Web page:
Germany said Thursday that it would stop sending financial support to Afghanistan in the event that the Taliban succeeded in seizing power in the country.
Speaking to the German broadcaster ZDF, Foreign Minister Heiko Maas said the Taliban know that Afghanistan cannot survive without international aid.
“We will not send another cent to this country (Afghanistan) if the Taliban take complete control,” Maas said.
Germany sends Afghanistan 430 million euros ($504 million) in aid a year, making it one of the biggest donors to the strife-hit nation.
Since international troops began their withdrawal from Afghanistan in May, the Taliban have taken control of large swathes of territory.
Most recently, the Taliban seized the provincial capital Ghazni, 150 kilometers from the capital Kabul.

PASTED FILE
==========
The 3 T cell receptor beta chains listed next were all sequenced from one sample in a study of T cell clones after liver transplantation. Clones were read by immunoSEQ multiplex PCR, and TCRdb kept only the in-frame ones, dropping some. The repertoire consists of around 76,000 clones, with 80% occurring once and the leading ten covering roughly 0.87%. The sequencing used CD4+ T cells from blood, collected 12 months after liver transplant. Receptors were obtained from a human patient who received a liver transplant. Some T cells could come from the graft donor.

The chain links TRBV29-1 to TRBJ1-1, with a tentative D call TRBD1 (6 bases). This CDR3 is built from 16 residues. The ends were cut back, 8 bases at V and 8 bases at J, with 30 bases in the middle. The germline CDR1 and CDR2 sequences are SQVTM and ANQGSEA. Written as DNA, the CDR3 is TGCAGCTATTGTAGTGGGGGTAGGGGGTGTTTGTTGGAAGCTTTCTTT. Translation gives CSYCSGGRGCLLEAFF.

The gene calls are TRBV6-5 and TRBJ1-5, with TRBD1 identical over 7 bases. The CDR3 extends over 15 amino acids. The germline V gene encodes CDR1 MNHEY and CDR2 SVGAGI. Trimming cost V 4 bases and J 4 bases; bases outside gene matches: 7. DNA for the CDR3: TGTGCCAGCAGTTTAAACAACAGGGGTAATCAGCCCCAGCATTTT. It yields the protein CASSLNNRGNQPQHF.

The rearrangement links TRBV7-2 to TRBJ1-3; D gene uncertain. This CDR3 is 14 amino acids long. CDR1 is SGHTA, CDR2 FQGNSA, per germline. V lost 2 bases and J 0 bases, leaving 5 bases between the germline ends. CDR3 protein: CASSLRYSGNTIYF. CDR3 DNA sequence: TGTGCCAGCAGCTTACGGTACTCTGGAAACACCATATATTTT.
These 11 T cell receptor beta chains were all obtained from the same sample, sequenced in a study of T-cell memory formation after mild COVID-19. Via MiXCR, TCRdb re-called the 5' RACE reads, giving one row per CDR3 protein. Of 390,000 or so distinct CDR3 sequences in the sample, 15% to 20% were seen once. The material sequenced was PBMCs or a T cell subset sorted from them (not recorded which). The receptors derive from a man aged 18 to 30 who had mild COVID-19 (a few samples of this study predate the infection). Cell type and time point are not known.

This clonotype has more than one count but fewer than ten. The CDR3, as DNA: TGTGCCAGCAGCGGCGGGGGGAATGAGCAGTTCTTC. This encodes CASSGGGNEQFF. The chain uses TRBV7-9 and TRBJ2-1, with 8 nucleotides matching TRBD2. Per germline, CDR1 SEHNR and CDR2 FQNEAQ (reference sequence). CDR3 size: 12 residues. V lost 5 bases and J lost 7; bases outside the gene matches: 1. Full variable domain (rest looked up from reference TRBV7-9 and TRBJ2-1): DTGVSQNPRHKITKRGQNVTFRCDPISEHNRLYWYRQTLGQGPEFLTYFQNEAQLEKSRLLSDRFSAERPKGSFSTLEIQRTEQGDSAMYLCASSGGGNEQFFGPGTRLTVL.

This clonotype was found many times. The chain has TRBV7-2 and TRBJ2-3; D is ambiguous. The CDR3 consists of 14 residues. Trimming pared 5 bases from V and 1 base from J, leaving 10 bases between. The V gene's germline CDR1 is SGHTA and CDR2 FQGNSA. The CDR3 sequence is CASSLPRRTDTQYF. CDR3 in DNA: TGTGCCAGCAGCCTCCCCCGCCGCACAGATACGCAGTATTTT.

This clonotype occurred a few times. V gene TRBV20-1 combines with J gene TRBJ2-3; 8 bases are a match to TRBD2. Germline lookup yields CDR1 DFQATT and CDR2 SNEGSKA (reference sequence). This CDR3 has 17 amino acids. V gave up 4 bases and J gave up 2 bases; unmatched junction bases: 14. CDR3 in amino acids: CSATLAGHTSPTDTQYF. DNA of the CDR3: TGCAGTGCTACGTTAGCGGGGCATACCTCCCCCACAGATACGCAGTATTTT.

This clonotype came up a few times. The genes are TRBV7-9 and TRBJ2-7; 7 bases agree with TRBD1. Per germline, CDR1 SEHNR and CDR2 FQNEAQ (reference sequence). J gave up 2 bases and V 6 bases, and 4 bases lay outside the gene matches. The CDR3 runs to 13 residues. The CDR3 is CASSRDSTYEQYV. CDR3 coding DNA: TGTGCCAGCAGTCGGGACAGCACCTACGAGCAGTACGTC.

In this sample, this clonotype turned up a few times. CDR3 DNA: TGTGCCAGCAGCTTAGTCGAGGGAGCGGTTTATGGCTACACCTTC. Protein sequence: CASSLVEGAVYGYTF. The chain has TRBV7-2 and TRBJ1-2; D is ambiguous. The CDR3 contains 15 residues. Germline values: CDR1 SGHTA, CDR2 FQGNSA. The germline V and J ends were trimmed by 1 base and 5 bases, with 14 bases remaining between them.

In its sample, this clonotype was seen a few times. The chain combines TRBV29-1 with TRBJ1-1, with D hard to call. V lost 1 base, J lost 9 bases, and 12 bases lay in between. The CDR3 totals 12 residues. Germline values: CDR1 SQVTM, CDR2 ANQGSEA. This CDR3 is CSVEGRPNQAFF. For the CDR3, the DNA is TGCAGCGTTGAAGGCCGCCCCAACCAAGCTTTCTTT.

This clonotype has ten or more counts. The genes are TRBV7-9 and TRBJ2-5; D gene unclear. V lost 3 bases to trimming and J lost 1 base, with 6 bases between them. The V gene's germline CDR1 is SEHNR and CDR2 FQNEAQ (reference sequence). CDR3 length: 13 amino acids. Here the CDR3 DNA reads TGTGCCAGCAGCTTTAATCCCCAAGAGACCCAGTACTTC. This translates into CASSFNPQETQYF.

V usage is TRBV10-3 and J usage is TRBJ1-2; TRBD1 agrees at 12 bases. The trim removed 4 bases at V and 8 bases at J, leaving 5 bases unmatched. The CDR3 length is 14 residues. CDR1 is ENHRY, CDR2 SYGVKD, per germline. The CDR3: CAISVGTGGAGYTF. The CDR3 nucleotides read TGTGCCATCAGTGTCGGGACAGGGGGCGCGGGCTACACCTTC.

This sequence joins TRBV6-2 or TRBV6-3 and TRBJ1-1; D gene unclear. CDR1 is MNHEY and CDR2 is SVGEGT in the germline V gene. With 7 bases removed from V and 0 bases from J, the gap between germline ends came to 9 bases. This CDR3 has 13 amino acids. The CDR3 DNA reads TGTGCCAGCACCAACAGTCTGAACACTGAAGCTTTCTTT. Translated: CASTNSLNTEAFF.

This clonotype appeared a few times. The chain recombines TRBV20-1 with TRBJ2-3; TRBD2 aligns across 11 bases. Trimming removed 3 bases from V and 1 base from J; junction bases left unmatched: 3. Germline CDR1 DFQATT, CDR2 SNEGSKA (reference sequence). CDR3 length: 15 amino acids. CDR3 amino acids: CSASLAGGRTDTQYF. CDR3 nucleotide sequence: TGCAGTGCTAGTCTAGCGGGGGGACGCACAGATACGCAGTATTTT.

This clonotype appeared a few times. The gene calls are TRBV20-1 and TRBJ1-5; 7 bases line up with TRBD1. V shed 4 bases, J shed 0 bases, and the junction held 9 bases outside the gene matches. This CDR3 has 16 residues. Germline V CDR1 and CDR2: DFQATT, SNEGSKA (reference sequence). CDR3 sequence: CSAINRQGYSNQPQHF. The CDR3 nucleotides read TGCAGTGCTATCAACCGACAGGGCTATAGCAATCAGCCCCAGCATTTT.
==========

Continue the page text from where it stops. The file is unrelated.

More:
Maas referred back to the decision of the United States to withdraw from the country, when asked about the gains made by Taliban insurgents in the country.
“This meant that all NATO forces had to leave the country as well, because without American capabilities... no one country can send their soldiers there safely,” Maas said.
Germany’s government had considered the idea of a longer mission in Afghanistan but “could not act outside of NATO”, Maas said.
German soldiers were deployed as part of a NATO force in Afghanistan for nearly 20 years until June.
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